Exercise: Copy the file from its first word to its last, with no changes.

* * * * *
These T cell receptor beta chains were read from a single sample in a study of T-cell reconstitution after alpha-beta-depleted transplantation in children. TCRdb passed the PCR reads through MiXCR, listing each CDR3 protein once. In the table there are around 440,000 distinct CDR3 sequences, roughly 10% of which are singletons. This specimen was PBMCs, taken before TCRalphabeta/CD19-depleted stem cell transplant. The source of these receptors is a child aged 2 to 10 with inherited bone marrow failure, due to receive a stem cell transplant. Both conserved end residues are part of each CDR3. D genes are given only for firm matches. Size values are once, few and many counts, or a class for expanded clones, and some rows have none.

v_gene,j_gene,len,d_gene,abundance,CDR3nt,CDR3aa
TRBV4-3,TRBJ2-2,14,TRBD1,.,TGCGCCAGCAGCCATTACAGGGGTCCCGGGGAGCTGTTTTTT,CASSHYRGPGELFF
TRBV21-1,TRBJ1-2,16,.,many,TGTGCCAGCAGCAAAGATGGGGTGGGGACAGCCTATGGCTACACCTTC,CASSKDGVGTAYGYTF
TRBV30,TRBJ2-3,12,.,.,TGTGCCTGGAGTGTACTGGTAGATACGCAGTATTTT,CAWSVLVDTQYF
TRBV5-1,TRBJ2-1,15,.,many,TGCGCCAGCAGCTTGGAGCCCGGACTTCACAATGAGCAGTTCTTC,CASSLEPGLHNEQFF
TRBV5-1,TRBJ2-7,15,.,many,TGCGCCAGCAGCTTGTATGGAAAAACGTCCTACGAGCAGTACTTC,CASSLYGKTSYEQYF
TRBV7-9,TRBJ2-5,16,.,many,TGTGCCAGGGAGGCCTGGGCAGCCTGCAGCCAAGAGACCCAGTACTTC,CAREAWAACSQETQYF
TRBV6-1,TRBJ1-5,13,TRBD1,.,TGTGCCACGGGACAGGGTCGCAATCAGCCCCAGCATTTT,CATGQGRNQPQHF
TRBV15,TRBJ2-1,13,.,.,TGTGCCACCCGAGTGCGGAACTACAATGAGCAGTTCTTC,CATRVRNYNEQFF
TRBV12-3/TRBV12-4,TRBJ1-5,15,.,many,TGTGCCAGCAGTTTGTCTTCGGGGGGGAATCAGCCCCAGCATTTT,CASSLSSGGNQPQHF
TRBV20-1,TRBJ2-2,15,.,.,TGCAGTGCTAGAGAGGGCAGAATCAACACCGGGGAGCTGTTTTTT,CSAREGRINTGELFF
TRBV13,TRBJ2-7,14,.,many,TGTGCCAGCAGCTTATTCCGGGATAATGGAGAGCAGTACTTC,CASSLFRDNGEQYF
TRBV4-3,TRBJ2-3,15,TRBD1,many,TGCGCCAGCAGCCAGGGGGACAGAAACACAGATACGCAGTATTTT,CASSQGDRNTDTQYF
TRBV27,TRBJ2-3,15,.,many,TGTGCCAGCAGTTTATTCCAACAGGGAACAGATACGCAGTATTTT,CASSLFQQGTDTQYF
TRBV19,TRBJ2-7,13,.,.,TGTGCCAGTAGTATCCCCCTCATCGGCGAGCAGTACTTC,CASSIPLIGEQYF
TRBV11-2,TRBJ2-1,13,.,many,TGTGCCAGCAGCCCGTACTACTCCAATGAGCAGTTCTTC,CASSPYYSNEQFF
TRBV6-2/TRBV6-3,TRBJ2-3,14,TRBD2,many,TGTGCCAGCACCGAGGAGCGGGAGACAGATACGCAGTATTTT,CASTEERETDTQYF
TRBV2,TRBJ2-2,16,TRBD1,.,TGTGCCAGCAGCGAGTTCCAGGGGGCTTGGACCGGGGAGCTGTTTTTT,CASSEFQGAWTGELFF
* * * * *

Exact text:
These T cell receptor beta chains were read from a single sample in a study of T-cell reconstitution after alpha-beta-depleted transplantation in children. TCRdb passed the PCR reads through MiXCR, listing each CDR3 protein once. In the table there are around 440,000 distinct CDR3 sequences, roughly 10% of which are singletons. This specimen was PBMCs, taken before TCRalphabeta/CD19-depleted stem cell transplant. The source of these receptors is a child aged 2 to 10 with inherited bone marrow failure, due to receive a stem cell transplant. Both conserved end residues are part of each CDR3. D genes are given only for firm matches. Size values are once, few and many counts, or a class for expanded clones, and some rows have none.

v_gene,j_gene,len,d_gene,abundance,CDR3nt,CDR3aa
TRBV4-3,TRBJ2-2,14,TRBD1,.,TGCGCCAGCAGCCATTACAGGGGTCCCGGGGAGCTGTTTTTT,CASSHYRGPGELFF
TRBV21-1,TRBJ1-2,16,.,many,TGTGCCAGCAGCAAAGATGGGGTGGGGACAGCCTATGGCTACACCTTC,CASSKDGVGTAYGYTF
TRBV30,TRBJ2-3,12,.,.,TGTGCCTGGAGTGTACTGGTAGATACGCAGTATTTT,CAWSVLVDTQYF
TRBV5-1,TRBJ2-1,15,.,many,TGCGCCAGCAGCTTGGAGCCCGGACTTCACAATGAGCAGTTCTTC,CASSLEPGLHNEQFF
TRBV5-1,TRBJ2-7,15,.,many,TGCGCCAGCAGCTTGTATGGAAAAACGTCCTACGAGCAGTACTTC,CASSLYGKTSYEQYF
TRBV7-9,TRBJ2-5,16,.,many,TGTGCCAGGGAGGCCTGGGCAGCCTGCAGCCAAGAGACCCAGTACTTC,CAREAWAACSQETQYF
TRBV6-1,TRBJ1-5,13,TRBD1,.,TGTGCCACGGGACAGGGTCGCAATCAGCCCCAGCATTTT,CATGQGRNQPQHF
TRBV15,TRBJ2-1,13,.,.,TGTGCCACCCGAGTGCGGAACTACAATGAGCAGTTCTTC,CATRVRNYNEQFF
TRBV12-3/TRBV12-4,TRBJ1-5,15,.,many,TGTGCCAGCAGTTTGTCTTCGGGGGGGAATCAGCCCCAGCATTTT,CASSLSSGGNQPQHF
TRBV20-1,TRBJ2-2,15,.,.,TGCAGTGCTAGAGAGGGCAGAATCAACACCGGGGAGCTGTTTTTT,CSAREGRINTGELFF
TRBV13,TRBJ2-7,14,.,many,TGTGCCAGCAGCTTATTCCGGGATAATGGAGAGCAGTACTTC,CASSLFRDNGEQYF
TRBV4-3,TRBJ2-3,15,TRBD1,many,TGCGCCAGCAGCCAGGGGGACAGAAACACAGATACGCAGTATTTT,CASSQGDRNTDTQYF
TRBV27,TRBJ2-3,15,.,many,TGTGCCAGCAGTTTATTCCAACAGGGAACAGATACGCAGTATTTT,CASSLFQQGTDTQYF
TRBV19,TRBJ2-7,13,.,.,TGTGCCAGTAGTATCCCCCTCATCGGCGAGCAGTACTTC,CASSIPLIGEQYF
TRBV11-2,TRBJ2-1,13,.,many,TGTGCCAGCAGCCCGTACTACTCCAATGAGCAGTTCTTC,CASSPYYSNEQFF
TRBV6-2/TRBV6-3,TRBJ2-3,14,TRBD2,many,TGTGCCAGCACCGAGGAGCGGGAGACAGATACGCAGTATTTT,CASTEERETDTQYF
TRBV2,TRBJ2-2,16,TRBD1,.,TGTGCCAGCAGCGAGTTCCAGGGGGCTTGGACCGGGGAGCTGTTTTTT,CASSEFQGAWTGELFF